• G01N33/48Biological material, e.g. blood, urine; Haemocytometers
    • G01N33/50Chemical analysis of biological material, e.g. blood, urine; Testing involving biospecific ligand binding methods; Immunological testing
    • G01N33/53Immunoassay; Biospecific binding assay; Materials therefor
    • G01N33/543Immunoassay; Biospecific binding assay; Materials therefor with an insoluble carrier for immobilising immunochemicals
    • G01N33/551Immunoassay; Biospecific binding assay; Materials therefor with an insoluble carrier for immobilising immunochemicals the carrier being inorganic
    • G01N33/553Metal or metal coated
    • BPERFORMING OPERATIONS; TRANSPORTING
    • B01PHYSICAL OR CHEMICAL PROCESSES OR APPARATUS IN GENERAL
    • B01DSEPARATION
    • B01D71/00Semi-permeable membranes for separation processes or apparatus characterised by the material; Manufacturing processes specially adapted therefor
    • B01D71/02Inorganic material
    • B01D71/024Oxides
    • B01D71/025Aluminium oxide
    • BPERFORMING OPERATIONS; TRANSPORTING
    • B82NANOTECHNOLOGY
    • B82YSPECIFIC USES OR APPLICATIONS OF NANOSTRUCTURES; MEASUREMENT OR ANALYSIS OF NANOSTRUCTURES; MANUFACTURE OR TREATMENT OF NANOSTRUCTURES
    • B82Y40/00Manufacture or treatment of nanostructures
    • CCHEMISTRY; METALLURGY
    • C25ELECTROLYTIC OR ELECTROPHORETIC PROCESSES; APPARATUS THEREFOR
    • C25DPROCESSES FOR THE ELECTROLYTIC OR ELECTROPHORETIC PRODUCTION OF COATINGS; ELECTROFORMING; APPARATUS THEREFOR
    • C25D11/00Electrolytic coating by surface reaction, i.e. forming conversion layers
    • C25D11/02Anodisation
    • C25D11/04Anodisation of aluminium or alloys based thereon
    • GPHYSICS
    • G01MEASURING; TESTING
    • G01NINVESTIGATING OR ANALYSING MATERIALS BY DETERMINING THEIR CHEMICAL OR PHYSICAL PROPERTIES
    • G01N21/00Investigating or analysing materials by the use of optical means, i.e. using sub-millimetre waves, infrared, visible or ultraviolet light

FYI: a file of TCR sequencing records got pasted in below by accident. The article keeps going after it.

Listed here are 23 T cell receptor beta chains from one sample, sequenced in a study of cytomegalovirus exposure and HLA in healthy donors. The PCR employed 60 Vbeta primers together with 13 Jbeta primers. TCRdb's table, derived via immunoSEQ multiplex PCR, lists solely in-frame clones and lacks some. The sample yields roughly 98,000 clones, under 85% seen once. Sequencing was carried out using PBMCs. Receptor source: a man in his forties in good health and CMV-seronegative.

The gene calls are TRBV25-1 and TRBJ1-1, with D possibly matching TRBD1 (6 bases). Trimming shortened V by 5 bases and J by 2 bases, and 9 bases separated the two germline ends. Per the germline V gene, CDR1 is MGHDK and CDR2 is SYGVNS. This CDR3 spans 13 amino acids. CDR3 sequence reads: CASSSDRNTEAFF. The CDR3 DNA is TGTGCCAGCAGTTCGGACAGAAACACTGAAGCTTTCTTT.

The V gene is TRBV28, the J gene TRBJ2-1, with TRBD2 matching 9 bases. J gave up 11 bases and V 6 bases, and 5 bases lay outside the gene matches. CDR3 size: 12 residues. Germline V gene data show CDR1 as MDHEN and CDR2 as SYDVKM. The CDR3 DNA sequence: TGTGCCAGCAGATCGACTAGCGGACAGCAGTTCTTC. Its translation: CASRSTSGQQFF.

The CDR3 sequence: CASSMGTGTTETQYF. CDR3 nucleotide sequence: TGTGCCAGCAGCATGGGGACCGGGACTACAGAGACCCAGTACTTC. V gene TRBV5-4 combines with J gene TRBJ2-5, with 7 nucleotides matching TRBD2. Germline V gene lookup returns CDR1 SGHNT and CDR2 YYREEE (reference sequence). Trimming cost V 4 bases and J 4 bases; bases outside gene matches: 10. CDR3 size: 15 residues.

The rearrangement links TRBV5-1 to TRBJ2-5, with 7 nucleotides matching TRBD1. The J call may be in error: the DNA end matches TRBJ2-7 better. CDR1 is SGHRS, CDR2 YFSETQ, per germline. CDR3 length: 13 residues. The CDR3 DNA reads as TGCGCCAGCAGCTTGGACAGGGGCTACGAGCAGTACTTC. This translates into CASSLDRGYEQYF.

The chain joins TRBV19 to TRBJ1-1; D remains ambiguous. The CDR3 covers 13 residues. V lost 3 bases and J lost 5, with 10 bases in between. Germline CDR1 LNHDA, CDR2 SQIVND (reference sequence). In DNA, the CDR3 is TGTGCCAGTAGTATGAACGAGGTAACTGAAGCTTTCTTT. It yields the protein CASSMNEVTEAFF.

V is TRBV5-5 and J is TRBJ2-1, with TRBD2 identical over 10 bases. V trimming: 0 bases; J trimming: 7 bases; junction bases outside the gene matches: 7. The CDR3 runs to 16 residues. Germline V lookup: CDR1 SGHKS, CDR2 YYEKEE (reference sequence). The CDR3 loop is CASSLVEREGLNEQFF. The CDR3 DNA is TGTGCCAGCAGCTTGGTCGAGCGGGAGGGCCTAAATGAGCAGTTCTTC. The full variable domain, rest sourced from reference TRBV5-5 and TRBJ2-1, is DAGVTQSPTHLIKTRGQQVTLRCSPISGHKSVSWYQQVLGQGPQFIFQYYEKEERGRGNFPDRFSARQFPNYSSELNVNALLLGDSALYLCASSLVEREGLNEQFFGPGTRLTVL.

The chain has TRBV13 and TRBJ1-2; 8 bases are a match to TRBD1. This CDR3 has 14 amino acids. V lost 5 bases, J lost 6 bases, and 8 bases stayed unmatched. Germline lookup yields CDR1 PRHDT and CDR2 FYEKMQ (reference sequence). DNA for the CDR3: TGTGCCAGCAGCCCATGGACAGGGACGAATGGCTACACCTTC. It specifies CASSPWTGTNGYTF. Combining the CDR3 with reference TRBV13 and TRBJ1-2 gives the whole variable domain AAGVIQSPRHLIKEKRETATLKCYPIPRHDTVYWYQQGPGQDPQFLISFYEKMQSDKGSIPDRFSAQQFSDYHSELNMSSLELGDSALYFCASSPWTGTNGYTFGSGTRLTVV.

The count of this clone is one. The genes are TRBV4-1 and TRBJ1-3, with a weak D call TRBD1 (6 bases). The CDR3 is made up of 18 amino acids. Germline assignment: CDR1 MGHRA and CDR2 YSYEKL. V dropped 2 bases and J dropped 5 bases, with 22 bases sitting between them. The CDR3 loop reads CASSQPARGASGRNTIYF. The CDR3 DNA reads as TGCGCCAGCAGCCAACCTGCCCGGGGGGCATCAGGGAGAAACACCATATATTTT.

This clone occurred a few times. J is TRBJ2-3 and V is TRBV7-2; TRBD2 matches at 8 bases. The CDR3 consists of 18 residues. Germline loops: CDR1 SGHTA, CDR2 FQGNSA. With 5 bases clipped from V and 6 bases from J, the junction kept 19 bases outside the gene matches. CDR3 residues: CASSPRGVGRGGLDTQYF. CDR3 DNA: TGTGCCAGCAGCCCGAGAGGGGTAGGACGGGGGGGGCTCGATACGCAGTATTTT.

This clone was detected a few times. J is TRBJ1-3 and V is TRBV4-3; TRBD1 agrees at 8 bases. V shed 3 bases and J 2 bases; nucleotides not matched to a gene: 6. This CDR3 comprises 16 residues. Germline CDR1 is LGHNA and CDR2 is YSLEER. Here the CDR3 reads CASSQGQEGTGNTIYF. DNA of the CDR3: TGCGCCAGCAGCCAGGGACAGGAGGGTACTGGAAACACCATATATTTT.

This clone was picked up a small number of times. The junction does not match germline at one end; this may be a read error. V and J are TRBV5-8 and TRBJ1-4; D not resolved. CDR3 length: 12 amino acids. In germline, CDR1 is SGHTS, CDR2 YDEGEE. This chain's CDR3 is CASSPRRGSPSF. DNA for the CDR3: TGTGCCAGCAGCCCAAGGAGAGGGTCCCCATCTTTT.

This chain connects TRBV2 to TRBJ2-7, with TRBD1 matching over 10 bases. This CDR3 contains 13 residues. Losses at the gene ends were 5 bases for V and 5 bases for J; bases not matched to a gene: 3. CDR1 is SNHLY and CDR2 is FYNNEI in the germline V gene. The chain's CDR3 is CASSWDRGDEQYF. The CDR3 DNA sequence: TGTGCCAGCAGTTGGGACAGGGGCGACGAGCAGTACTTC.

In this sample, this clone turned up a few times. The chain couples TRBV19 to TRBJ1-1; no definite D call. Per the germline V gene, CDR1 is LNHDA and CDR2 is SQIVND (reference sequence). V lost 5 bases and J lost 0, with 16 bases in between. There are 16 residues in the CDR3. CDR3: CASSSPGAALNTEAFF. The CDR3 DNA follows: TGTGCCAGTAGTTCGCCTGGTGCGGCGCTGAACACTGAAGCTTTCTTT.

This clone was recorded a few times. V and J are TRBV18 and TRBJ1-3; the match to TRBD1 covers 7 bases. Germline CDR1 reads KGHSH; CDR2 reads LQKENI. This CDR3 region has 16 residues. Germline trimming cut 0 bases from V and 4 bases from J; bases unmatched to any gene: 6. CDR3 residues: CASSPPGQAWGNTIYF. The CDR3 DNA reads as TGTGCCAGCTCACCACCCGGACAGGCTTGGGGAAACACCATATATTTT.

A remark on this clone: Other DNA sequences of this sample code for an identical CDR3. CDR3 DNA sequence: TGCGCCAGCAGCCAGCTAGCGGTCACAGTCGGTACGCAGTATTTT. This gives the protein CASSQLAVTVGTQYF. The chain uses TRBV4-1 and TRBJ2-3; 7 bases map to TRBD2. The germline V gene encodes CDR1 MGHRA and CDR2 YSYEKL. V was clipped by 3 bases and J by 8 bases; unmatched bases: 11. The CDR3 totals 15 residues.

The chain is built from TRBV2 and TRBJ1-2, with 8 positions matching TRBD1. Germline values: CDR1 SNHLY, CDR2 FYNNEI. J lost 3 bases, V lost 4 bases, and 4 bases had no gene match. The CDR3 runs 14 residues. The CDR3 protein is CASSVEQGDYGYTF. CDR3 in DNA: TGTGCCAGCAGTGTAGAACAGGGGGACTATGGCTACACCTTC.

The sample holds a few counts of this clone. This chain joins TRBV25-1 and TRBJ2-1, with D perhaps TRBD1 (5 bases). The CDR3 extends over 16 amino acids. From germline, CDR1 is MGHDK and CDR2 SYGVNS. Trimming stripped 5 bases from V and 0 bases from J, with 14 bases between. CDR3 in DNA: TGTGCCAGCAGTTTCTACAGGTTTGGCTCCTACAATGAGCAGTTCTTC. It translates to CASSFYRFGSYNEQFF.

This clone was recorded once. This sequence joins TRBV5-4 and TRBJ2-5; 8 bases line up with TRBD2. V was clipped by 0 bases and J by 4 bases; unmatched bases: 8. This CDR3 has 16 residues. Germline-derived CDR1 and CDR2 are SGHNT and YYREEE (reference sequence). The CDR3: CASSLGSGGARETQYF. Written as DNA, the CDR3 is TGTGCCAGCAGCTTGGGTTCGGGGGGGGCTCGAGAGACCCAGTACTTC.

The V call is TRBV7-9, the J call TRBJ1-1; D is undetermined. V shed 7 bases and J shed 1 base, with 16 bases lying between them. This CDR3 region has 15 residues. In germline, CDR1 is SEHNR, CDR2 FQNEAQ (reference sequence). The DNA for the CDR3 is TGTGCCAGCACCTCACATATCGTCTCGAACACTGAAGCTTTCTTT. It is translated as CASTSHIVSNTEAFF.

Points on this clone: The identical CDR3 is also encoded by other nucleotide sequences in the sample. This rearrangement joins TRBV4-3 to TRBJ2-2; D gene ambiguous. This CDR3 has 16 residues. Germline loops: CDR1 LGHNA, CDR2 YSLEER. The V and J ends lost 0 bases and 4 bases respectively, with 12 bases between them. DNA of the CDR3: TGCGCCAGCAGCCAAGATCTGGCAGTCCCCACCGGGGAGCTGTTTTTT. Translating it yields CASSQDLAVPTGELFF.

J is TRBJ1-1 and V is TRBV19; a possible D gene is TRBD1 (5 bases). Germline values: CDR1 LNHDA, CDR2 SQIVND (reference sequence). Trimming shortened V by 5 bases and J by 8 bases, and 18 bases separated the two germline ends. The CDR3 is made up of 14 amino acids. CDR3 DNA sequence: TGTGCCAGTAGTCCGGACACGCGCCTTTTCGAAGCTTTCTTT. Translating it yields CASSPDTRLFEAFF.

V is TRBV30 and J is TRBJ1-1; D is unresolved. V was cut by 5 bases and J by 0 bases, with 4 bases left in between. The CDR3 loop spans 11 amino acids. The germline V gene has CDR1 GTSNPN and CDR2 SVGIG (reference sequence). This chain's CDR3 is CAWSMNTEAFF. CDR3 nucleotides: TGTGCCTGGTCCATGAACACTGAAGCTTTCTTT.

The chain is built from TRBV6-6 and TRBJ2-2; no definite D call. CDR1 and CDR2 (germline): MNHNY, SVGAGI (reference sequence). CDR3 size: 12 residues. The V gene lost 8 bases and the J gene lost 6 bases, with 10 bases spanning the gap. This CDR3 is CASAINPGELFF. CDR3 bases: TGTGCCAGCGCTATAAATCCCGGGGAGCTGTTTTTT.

• G01N21/62Systems in which the material investigated is excited whereby it emits light or causes a change in wavelength of the incident light
    • G01N21/63Systems in which the material investigated is excited whereby it emits light or causes a change in wavelength of the incident light optically excited
    • G01N21/64Fluorescence; Phosphorescence
    • G01N21/6428Measuring fluorescence of fluorescent products of reactions or of fluorochrome labelled reactive substances, e.g. measuring quenching effects, using measuring "optrodes"
    • G01N2021/6439Measuring fluorescence of fluorescent products of reactions or of fluorochrome labelled reactive substances, e.g. measuring quenching effects, using measuring "optrodes" with indicators, stains, dyes, tags, labels, marks

Definitions

  • the present invention relates to nano-structured anodic aluminum oxide ceramic films and membranes and, more specifically, to doping with chelated metals for enhanced fluorescence.
  • fluorescence detection As one of the dominant sensing technologies, and due to its high sensitivity and multiplexing capability, fluorescence detection have been widely used for different applications such as medical imaging, biological detection, in vitro diagnostics, and DNA sequencing.
  • a variety of advanced fluorescence substrates including metallic nanostructure substrates and some semiconducting or metallic oxide nanostructure substrates, have been developed in the past decades.
  • the physical mechanism for the metal-enhanced fluorescence (MEF) is due to the interactions of the excited fluorophores with surface Plasmon resonances in metal nanoparticles.
  • the metals involved are usually expensive noble metals such as Au or Ag or toxic such as Cd and Se.
  • the fluorophores have to be separated from the surface of the metallic nano-particles by a thin layer (i.e., tens of nanometers) of a dielectric material in order to avoid the fluorescence quenching effect, resulting in some complicated experimental procedures.
  • a thin layer i.e., tens of nanometers
  • a dielectric material i.e., tens of nanometers
  • the first processes for producing aluminum oxide films using electrochemical anodization employed aluminum as an anode in an electrochemical cell and an acid solution (typically oxalic, sulfuric, phosphoric, etc.) an electrolyte. Under most conditions, an amorphous oxide layer is produced.
  • a two-step anodization method was developed to produce ordered (hexagonal close pack) porous aluminum oxide, based on the observation that for a specific acid concentration, temperature and biased voltage, the first anodization is capable of producing ordered pores over time.